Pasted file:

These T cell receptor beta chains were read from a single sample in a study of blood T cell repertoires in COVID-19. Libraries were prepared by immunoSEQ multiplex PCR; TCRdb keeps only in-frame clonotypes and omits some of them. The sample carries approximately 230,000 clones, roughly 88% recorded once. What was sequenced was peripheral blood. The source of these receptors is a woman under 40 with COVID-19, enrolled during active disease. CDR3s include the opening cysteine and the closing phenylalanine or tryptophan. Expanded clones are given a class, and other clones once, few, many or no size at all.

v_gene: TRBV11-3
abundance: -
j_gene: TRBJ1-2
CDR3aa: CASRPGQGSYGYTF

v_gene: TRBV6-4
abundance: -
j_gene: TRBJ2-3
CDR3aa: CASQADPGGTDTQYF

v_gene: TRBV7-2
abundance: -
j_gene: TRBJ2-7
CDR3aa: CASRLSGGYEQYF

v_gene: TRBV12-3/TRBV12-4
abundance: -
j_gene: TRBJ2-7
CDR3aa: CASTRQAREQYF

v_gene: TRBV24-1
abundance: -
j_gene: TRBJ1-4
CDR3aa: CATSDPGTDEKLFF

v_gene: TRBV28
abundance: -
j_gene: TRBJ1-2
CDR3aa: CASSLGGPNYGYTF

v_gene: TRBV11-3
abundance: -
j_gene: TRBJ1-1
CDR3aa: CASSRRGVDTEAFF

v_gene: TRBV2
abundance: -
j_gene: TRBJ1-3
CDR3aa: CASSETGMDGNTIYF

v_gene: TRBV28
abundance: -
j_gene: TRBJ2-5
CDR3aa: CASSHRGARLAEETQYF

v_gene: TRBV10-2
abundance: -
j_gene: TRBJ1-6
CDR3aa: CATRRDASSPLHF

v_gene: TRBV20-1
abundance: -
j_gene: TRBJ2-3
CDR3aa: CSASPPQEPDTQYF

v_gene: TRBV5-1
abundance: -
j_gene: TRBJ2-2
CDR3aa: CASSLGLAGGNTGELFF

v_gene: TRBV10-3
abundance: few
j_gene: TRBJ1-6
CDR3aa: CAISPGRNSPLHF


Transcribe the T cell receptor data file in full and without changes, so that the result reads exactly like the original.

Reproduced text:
These T cell receptor beta chains were read from a single sample in a study of blood T cell repertoires in COVID-19. Libraries were prepared by immunoSEQ multiplex PCR; TCRdb keeps only in-frame clonotypes and omits some of them. The sample carries approximately 230,000 clones, roughly 88% recorded once. What was sequenced was peripheral blood. The source of these receptors is a woman under 40 with COVID-19, enrolled during active disease. CDR3s include the opening cysteine and the closing phenylalanine or tryptophan. Expanded clones are given a class, and other clones once, few, many or no size at all.

v_gene: TRBV11-3
abundance: -
j_gene: TRBJ1-2
CDR3aa: CASRPGQGSYGYTF

v_gene: TRBV6-4
abundance: -
j_gene: TRBJ2-3
CDR3aa: CASQADPGGTDTQYF

v_gene: TRBV7-2
abundance: -
j_gene: TRBJ2-7
CDR3aa: CASRLSGGYEQYF

v_gene: TRBV12-3/TRBV12-4
abundance: -
j_gene: TRBJ2-7
CDR3aa: CASTRQAREQYF

v_gene: TRBV24-1
abundance: -
j_gene: TRBJ1-4
CDR3aa: CATSDPGTDEKLFF

v_gene: TRBV28
abundance: -
j_gene: TRBJ1-2
CDR3aa: CASSLGGPNYGYTF

v_gene: TRBV11-3
abundance: -
j_gene: TRBJ1-1
CDR3aa: CASSRRGVDTEAFF

v_gene: TRBV2
abundance: -
j_gene: TRBJ1-3
CDR3aa: CASSETGMDGNTIYF

v_gene: TRBV28
abundance: -
j_gene: TRBJ2-5
CDR3aa: CASSHRGARLAEETQYF

v_gene: TRBV10-2
abundance: -
j_gene: TRBJ1-6
CDR3aa: CATRRDASSPLHF

v_gene: TRBV20-1
abundance: -
j_gene: TRBJ2-3
CDR3aa: CSASPPQEPDTQYF

v_gene: TRBV5-1
abundance: -
j_gene: TRBJ2-2
CDR3aa: CASSLGLAGGNTGELFF

v_gene: TRBV10-3
abundance: few
j_gene: TRBJ1-6
CDR3aa: CAISPGRNSPLHF